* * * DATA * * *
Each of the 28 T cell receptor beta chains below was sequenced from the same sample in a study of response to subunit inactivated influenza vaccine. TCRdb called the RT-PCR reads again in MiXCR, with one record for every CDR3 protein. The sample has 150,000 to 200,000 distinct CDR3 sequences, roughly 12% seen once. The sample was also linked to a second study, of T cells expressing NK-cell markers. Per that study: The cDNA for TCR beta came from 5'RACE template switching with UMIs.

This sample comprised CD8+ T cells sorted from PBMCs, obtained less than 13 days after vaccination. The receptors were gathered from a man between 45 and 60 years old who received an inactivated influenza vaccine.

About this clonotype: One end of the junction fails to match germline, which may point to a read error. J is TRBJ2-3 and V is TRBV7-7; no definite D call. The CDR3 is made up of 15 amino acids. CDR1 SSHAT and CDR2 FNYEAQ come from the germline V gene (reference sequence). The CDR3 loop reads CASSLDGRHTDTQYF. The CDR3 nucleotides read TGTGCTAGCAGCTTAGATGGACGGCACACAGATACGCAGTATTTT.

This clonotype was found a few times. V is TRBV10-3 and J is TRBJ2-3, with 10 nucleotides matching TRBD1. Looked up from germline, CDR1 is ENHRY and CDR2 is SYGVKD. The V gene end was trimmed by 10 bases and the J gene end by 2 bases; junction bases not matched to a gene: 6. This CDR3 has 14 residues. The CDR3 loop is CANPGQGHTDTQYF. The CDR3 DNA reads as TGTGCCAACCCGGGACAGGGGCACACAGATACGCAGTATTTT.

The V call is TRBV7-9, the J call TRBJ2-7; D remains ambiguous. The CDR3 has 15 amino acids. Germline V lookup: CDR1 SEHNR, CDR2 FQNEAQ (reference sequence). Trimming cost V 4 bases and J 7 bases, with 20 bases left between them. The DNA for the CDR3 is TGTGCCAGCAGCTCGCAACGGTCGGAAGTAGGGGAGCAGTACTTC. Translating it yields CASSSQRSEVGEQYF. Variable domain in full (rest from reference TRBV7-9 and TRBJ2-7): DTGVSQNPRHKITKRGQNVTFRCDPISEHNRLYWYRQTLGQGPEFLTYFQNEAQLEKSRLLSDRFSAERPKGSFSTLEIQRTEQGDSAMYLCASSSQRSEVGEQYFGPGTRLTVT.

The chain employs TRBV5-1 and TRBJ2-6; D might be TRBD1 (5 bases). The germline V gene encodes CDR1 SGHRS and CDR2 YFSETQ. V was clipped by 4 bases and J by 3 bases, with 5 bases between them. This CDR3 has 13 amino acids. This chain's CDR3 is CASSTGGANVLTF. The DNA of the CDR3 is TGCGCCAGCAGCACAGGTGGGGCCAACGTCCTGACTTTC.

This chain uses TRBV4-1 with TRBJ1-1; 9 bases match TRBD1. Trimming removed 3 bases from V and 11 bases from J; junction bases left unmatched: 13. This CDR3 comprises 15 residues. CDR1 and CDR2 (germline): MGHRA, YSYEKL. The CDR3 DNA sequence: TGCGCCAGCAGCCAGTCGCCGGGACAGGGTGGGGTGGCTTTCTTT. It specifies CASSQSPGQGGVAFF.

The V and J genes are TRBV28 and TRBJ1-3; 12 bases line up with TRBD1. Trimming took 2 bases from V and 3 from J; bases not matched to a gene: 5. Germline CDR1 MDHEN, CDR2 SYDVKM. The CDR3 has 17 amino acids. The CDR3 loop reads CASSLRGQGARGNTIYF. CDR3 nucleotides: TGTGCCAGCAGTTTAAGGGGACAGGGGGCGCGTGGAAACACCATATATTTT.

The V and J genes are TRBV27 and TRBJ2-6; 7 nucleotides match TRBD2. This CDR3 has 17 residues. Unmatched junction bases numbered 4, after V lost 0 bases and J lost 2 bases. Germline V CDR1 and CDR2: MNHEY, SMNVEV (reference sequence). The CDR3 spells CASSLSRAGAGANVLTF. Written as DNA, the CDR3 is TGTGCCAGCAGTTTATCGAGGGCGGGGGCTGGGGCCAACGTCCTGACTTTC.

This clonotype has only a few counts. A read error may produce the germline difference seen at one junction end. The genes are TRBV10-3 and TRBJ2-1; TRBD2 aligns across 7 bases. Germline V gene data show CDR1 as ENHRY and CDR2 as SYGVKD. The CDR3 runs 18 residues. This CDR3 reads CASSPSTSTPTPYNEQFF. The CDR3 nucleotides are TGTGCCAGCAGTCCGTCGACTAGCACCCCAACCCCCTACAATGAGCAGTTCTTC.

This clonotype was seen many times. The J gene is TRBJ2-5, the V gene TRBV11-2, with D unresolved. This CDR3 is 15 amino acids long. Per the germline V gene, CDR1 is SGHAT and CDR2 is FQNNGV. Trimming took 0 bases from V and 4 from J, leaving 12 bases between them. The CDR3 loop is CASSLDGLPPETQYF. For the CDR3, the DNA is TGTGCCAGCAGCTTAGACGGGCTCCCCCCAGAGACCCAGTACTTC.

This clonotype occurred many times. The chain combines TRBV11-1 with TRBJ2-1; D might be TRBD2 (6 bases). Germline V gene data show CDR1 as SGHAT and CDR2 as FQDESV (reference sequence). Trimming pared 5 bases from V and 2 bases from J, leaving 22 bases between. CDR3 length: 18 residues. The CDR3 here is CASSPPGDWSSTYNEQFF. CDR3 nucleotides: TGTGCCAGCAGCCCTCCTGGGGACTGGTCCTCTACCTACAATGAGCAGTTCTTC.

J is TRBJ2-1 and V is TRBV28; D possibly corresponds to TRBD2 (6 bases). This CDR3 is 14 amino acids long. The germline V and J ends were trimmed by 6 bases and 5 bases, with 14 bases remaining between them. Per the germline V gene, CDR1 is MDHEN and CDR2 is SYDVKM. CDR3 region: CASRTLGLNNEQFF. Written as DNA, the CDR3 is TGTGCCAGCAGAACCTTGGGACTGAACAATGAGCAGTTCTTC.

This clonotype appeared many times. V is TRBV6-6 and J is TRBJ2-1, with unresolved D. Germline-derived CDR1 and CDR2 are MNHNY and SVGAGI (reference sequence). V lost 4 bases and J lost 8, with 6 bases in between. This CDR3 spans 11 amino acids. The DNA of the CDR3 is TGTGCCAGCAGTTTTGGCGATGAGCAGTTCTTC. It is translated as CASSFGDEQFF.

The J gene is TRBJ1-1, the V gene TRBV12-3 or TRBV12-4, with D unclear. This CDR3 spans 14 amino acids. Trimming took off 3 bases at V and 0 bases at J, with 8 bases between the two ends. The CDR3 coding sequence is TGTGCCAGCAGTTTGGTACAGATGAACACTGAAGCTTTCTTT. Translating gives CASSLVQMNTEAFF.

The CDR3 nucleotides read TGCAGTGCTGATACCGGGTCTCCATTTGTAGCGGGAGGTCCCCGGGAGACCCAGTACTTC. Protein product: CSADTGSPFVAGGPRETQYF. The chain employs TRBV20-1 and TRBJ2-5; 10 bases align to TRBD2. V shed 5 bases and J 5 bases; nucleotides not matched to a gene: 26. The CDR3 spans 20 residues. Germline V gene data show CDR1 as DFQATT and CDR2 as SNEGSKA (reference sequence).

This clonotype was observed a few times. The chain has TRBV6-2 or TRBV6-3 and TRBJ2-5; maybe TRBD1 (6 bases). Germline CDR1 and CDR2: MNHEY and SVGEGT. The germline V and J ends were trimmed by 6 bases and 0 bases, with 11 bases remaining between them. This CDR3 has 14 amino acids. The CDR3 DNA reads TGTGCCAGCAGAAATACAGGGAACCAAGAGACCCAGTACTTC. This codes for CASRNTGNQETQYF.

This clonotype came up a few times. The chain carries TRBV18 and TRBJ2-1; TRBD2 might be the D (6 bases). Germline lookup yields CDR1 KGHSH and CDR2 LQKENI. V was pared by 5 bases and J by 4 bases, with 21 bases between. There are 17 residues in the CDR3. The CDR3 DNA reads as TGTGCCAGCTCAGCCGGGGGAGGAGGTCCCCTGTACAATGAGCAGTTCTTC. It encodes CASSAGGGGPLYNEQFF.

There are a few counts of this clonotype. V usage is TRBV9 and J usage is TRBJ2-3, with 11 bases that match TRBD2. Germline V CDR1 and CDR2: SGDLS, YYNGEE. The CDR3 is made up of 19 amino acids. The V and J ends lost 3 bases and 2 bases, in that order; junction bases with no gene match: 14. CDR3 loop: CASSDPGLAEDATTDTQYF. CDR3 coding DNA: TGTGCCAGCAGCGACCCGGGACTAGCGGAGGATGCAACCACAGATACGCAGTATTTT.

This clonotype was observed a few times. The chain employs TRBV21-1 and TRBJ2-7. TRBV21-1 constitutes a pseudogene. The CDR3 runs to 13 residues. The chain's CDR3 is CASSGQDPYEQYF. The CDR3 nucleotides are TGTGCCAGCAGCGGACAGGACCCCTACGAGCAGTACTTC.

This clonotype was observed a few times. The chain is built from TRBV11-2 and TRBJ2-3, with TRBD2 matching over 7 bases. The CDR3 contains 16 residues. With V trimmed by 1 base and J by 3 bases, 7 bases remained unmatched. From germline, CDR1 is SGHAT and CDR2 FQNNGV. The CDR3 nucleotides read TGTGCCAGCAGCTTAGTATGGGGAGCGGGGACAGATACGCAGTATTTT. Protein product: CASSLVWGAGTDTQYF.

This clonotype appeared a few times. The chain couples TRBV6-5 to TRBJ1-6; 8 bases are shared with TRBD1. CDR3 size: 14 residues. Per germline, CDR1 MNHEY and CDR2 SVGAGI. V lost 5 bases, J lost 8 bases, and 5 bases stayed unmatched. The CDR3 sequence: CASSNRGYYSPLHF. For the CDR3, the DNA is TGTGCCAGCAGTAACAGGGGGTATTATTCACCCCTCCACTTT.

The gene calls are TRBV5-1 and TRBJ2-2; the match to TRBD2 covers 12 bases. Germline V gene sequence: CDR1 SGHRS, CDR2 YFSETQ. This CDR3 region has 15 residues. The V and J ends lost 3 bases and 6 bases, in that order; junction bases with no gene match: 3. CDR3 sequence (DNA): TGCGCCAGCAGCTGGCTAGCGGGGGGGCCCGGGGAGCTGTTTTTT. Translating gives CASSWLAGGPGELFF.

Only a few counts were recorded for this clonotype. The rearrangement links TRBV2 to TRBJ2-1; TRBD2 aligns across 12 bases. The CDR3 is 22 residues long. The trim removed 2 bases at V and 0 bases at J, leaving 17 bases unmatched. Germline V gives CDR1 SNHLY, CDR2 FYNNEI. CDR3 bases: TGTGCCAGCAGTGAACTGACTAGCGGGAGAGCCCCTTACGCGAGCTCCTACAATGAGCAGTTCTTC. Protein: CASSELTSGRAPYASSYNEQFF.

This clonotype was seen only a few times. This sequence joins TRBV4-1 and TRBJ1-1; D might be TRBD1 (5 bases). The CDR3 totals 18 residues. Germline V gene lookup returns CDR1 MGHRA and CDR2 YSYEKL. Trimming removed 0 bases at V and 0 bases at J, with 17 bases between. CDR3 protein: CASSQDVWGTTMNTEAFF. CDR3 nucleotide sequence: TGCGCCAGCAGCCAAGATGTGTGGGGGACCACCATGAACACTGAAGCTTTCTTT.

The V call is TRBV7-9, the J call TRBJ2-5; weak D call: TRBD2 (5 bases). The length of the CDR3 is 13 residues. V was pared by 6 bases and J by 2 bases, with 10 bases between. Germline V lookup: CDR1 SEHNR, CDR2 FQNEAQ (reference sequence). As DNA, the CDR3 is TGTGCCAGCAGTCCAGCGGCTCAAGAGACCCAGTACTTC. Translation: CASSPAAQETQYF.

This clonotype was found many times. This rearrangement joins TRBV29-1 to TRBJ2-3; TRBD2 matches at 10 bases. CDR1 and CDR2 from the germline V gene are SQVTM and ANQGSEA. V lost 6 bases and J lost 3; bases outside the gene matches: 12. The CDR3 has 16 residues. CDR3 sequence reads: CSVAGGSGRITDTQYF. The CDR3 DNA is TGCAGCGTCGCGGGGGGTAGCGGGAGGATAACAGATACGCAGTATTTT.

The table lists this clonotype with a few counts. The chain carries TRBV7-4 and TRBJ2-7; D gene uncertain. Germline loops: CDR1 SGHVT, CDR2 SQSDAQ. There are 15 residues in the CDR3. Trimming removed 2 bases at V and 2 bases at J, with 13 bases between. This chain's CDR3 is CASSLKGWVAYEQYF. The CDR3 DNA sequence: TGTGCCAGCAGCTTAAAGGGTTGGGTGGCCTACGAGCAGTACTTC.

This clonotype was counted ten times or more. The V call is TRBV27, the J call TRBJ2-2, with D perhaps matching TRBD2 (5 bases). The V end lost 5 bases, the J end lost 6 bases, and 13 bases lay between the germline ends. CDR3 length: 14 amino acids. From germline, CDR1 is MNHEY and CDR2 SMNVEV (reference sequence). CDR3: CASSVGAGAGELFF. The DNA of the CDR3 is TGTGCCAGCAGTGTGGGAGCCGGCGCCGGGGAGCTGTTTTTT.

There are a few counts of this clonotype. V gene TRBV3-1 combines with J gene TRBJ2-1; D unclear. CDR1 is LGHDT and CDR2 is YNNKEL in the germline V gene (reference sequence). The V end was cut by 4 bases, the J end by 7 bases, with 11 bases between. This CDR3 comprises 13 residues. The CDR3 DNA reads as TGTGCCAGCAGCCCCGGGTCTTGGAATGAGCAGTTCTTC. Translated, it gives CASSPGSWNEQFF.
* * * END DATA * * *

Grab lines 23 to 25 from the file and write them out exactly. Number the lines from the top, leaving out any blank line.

The gene calls are TRBV5-1 and TRBJ2-2; the match to TRBD2 covers 12 bases. Germline V gene sequence: CDR1 SGHRS, CDR2 YFSETQ. This CDR3 region has 15 residues. The V and J ends lost 3 bases and 6 bases, in that order; junction bases with no gene match: 3. CDR3 sequence (DNA): TGCGCCAGCAGCTGGCTAGCGGGGGGGCCCGGGGAGCTGTTTTTT. Translating gives CASSWLAGGPGELFF.

Only a few counts were recorded for this clonotype. The rearrangement links TRBV2 to TRBJ2-1; TRBD2 aligns across 12 bases. The CDR3 is 22 residues long. The trim removed 2 bases at V and 0 bases at J, leaving 17 bases unmatched. Germline V gives CDR1 SNHLY, CDR2 FYNNEI. CDR3 bases: TGTGCCAGCAGTGAACTGACTAGCGGGAGAGCCCCTTACGCGAGCTCCTACAATGAGCAGTTCTTC. Protein: CASSELTSGRAPYASSYNEQFF.

This clonotype was seen only a few times. This sequence joins TRBV4-1 and TRBJ1-1; D might be TRBD1 (5 bases). The CDR3 totals 18 residues. Germline V gene lookup returns CDR1 MGHRA and CDR2 YSYEKL. Trimming removed 0 bases at V and 0 bases at J, with 17 bases between. CDR3 protein: CASSQDVWGTTMNTEAFF. CDR3 nucleotide sequence: TGCGCCAGCAGCCAAGATGTGTGGGGGACCACCATGAACACTGAAGCTTTCTTT.